3.5. Does Somaliland Fulfill the Montevideo Convention and Qualify as a State?
The Montevideo Standards are fulfilled by Somaliland though the international community frustrates to accept this reality and bitter truth. Somaliland declared its unilateral independence due to the absence of an effective parental state that could bless or curse its act. When Somaliland declared its independence, its “parental state”, Somalia was without effective government and under bloody civil war. Even now, Somaliland’s so-called “parental state” is being threatened by the Islamist extremist and self-declared al-Qaeda affiliate, Al-Shabaab. In Somalia, there is no effective government that could defend itself from Al-Shabaab and other clan-based conflicts. Rather, the transitional government is there only with the help of combined African Union (AU) Mission to Somalia (AMISOM). The transitional government could not survive in the territory without the help of foreign powers. In fact, Al-Shabaab is not the only problem of Somalia and its transitional government. Rather, clan-based competition and rivalries are also reasons that weaken Somalia and its army not to defend Al-Shabaab. It is logically impossible for Somaliland to ask blessing from un-effective and failed “parental state” and that is why it obliged to prefer a unilateral declaration of independence.
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Somaliland meets the standard provided by the Montevideo Convention as it has its own defined territory. The defined territory of Somaliland dates back to the British colonial rule. It is bordered by the Red Sea and the Gulf of Aden to the North, Djibouti to the Northwest, Ethiopia to the West and Punt land to the East. By recognizing this border, Berbera port in the breakaway northern region of Somaliland and pledged up to 0 million to develop it. In March, Ethiopia signed a long-term use agreement of the Port of Barbara with Somaliland. Recently also, “Berbera port in the breakaway northern region of Somaliland and pledged up to 0 million to develop it. In March, Ethiopia and Somaliland have agreed to exercise maximum effort to establish short and long-term transit cooperation mechanisms”. This shows that Somaliland is still effectively managing and using its clear territorial boundary.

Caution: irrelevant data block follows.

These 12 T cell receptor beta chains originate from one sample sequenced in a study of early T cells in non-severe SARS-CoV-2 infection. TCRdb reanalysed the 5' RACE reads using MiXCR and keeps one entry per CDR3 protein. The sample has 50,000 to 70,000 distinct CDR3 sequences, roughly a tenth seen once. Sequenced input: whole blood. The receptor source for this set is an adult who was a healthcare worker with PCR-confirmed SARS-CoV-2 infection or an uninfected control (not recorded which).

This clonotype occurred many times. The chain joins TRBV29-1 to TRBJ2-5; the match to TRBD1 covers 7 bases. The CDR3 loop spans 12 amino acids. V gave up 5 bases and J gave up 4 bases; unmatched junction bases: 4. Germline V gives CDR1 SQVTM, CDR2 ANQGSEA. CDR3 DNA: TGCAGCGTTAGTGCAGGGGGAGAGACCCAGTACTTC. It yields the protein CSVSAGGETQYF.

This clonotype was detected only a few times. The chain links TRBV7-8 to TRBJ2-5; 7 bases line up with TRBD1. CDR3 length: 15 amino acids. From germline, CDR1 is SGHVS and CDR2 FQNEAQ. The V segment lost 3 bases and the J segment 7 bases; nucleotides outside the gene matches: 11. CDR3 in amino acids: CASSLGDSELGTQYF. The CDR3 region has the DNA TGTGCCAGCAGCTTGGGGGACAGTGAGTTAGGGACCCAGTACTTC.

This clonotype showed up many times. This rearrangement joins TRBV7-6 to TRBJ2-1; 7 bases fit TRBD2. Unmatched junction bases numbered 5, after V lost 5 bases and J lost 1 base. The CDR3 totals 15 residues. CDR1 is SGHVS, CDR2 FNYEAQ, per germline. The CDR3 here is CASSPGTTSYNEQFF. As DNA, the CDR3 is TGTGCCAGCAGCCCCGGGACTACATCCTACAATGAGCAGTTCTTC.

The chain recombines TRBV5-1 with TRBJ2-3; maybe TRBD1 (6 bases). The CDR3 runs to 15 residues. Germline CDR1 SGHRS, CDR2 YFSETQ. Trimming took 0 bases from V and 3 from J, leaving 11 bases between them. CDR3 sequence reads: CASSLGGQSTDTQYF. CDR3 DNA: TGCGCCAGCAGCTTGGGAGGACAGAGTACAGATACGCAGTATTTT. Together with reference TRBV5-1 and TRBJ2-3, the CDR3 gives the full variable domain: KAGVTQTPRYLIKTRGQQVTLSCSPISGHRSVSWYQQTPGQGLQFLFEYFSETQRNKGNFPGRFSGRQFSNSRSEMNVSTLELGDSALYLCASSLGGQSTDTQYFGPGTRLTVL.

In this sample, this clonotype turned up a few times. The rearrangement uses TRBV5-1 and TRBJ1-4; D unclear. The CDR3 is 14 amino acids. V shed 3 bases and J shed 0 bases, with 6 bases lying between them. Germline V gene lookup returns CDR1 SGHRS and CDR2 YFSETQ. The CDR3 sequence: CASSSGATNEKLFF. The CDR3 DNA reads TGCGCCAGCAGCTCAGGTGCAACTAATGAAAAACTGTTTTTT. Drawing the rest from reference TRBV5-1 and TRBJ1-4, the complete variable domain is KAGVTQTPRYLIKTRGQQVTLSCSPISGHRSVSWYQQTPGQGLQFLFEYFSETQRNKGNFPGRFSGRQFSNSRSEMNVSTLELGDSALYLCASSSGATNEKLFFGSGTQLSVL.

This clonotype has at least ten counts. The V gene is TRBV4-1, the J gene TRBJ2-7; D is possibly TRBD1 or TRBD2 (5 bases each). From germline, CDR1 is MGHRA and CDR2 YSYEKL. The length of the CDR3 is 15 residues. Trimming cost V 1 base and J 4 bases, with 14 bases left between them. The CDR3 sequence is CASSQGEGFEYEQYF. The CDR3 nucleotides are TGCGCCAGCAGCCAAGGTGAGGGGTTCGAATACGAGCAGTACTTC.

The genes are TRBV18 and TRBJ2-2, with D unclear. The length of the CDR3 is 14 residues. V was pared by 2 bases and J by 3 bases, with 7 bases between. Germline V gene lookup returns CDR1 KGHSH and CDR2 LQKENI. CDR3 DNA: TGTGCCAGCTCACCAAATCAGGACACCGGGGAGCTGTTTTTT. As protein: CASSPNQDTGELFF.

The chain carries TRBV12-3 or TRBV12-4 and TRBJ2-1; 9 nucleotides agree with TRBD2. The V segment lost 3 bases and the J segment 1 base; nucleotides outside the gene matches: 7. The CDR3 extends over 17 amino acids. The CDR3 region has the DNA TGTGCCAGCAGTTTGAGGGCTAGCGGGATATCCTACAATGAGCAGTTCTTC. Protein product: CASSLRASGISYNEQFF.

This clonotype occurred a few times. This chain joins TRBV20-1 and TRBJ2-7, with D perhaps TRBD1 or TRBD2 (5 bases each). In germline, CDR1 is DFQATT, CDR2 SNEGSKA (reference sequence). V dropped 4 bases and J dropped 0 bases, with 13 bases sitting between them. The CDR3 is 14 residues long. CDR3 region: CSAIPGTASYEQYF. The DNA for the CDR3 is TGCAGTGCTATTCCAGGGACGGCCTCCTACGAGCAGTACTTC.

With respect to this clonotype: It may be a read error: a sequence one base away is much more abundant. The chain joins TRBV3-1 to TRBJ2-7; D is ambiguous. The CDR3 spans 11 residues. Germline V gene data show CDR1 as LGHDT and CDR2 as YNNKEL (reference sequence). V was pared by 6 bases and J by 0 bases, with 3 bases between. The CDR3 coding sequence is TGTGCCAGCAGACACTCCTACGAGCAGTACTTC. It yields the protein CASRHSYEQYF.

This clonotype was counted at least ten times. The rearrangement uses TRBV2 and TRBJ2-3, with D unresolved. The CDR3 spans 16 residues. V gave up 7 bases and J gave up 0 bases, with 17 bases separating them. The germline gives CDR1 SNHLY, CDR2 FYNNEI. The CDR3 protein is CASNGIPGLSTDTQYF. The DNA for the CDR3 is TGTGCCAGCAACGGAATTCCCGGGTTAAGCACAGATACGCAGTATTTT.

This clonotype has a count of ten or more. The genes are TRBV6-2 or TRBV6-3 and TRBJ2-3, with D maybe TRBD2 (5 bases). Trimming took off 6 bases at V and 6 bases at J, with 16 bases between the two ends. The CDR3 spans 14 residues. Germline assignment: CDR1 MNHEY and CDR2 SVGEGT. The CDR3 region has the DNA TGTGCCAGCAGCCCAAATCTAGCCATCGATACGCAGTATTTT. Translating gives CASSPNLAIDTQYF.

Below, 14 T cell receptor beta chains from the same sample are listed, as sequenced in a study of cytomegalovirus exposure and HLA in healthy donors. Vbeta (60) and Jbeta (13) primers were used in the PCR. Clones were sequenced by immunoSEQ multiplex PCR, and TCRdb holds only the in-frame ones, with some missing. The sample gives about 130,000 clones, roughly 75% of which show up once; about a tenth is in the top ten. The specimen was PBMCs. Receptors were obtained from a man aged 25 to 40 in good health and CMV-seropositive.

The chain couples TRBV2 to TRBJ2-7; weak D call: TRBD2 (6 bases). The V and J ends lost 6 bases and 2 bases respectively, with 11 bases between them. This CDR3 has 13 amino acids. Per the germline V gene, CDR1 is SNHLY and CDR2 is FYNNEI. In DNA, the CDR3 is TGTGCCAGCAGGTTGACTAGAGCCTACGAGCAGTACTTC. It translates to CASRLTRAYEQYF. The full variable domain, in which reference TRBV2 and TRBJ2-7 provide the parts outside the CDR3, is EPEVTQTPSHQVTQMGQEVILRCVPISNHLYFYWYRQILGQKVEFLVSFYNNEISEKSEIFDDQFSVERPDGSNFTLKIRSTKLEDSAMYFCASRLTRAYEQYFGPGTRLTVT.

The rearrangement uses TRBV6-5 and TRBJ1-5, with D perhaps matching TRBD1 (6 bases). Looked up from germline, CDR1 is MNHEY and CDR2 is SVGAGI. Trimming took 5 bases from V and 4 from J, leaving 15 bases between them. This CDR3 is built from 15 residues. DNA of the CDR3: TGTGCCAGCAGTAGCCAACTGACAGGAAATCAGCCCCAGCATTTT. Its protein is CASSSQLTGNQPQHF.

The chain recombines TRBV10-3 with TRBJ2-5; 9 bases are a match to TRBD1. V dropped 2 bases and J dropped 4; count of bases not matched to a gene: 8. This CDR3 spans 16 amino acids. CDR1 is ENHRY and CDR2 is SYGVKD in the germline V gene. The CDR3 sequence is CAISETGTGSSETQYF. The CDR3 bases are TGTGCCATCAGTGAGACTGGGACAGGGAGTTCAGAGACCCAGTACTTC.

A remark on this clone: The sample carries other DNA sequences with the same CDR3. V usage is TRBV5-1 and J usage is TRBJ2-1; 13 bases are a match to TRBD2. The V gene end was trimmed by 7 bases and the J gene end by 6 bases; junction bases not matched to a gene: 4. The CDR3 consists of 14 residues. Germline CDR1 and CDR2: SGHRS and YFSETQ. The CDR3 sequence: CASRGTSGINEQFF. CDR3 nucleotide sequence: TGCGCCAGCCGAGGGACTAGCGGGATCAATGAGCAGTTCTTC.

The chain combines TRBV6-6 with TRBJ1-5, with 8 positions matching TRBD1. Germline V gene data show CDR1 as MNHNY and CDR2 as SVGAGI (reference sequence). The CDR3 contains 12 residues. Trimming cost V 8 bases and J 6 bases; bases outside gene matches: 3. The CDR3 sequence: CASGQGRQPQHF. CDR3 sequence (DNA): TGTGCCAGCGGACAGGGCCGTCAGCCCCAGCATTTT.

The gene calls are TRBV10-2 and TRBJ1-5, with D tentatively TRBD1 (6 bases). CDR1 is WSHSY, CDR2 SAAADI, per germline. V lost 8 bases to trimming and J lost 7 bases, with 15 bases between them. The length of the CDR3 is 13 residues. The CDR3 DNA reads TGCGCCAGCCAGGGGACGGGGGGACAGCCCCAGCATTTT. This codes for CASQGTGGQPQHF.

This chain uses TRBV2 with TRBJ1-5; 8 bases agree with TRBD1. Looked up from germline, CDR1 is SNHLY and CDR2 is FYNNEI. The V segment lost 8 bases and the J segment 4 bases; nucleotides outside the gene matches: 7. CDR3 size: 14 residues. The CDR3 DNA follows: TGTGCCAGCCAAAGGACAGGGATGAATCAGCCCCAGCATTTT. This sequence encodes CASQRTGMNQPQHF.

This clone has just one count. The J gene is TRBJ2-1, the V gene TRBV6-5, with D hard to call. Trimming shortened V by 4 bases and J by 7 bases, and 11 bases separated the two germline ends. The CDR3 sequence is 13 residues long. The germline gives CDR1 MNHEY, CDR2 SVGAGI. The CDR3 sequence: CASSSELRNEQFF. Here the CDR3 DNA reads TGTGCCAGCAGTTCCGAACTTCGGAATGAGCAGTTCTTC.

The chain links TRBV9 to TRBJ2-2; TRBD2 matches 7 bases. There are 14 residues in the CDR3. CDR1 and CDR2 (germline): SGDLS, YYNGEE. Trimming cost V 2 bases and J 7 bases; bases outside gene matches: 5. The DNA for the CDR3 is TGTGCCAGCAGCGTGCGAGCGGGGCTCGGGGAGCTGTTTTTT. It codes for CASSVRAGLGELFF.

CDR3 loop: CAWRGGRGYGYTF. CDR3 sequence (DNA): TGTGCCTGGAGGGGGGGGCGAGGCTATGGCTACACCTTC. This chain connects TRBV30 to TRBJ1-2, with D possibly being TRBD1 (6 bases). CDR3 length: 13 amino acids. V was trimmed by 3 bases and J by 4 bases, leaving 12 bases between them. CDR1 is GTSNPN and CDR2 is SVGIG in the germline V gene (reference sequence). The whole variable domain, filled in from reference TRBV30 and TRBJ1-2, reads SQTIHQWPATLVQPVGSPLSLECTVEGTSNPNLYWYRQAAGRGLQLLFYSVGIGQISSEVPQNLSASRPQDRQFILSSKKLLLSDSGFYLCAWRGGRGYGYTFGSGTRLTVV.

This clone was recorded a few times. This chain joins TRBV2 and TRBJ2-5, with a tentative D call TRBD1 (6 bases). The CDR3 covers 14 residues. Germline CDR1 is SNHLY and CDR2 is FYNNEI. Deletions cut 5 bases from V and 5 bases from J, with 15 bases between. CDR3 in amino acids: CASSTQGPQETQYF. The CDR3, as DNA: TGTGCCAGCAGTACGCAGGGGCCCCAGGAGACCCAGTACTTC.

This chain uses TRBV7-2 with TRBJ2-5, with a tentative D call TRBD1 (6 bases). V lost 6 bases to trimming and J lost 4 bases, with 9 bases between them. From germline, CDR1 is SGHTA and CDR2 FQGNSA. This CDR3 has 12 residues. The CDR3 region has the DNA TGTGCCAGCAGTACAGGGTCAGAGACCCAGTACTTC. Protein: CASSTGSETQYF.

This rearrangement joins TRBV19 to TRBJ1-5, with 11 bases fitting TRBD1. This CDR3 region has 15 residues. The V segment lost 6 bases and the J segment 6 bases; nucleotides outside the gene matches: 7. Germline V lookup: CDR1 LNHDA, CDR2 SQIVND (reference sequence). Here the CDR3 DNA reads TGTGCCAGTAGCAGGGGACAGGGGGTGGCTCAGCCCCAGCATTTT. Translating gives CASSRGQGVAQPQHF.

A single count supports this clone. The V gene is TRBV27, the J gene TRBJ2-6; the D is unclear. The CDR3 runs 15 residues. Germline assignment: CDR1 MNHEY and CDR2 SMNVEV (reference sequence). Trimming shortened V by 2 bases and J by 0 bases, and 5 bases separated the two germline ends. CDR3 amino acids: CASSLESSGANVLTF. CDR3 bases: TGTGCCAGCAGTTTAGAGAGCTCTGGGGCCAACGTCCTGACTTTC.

In-terms of population, Somaliland has a paramagnet and stable population of nearly at 3.5 million, with an average growth rate of 3.1%. When the state of Somaliland declared its independence, the people called for a referendum and gave its support for the statehood. For example, the people’s support for sovereignty in a 2001 Constitutional Referendum was significant and a decade latter its initial declaration of independence another referendum showed ninety-seven percent of the population in favor of independence (Marc, 2006). This referendum was an indication of the interest and even active involvement of the Somaliland people towards the movement of an independent Somaliland state.
3.5.3. Effective and Strong Government
With regard to effective and strong government structure, Somaliland established a government which heavily relies on community-based leadership and an inclusive of the council of elders (Ismail & Reginald, 1999). The constitution of Somaliland, which is the supreme law of the land, is among those constitution that guarantee the existence of clear separation of power among the legislative, executive and judiciary branches of the government (Fred, 2006). It held Presidential election in 14 April 2003 and the election was a landmark in the self-declared, unrecognized republic’s process of democratization. The result of the election was closer than the one in which George W. Bush beat Al Gore and the incumbent president, Dahir Rayale Kahin, had won by only 80 votes. Moreover, Somaliland held a Parliamentary election in 2005 and a Presidential election in 2010. These regular and periodic elections indicate that there is a government structure that properly operates and functions in Somaliland. Relatively, Somaliland’s government is stable one compared to Somalia and Punt Land. It is in Somaliland that Al-Shabaab has no place and the government is defending its people from the threat of the Islamist extremist group.
3.5.4. Insuring Sovereignty and Making Diplomatic Relationship
Somaliland has also established a strong diplomatic relationship with different countries and signed treaties. Despite Somaliland’s unrecognized status, it has entered into informal and formal relationships with number of other states and has also achieved de facto recognition from a number of other countries around the world. Somaliland has established offices in the USA, Canada, UK, Sweden, France, Norway, Belgium (Brussels) Ethiopia, Djibouti, Ghana, Kenya, South Sudan, South Africa and Yemen, and people have traveled with the Somaliland passport to South Africa, Kenya, Djibouti, Ethiopia, Uganda, UK, Sweden and USA. Ethiopia is the first country that opened its Embassy in Hargeisa and for the first time ever, Ethiopian Airlines has established regular service between Addis Ababa and Hargeisa. Moreover, Somaliland and Berbera port in the breakaway northern region of Somaliland and pledged up to 0 million to develop it. In March, Ethiopia have strong trade ties and the port at Berbera is the second-most important harbor, after Djibouti, for imports to and exports from landlocked Ethiopia.
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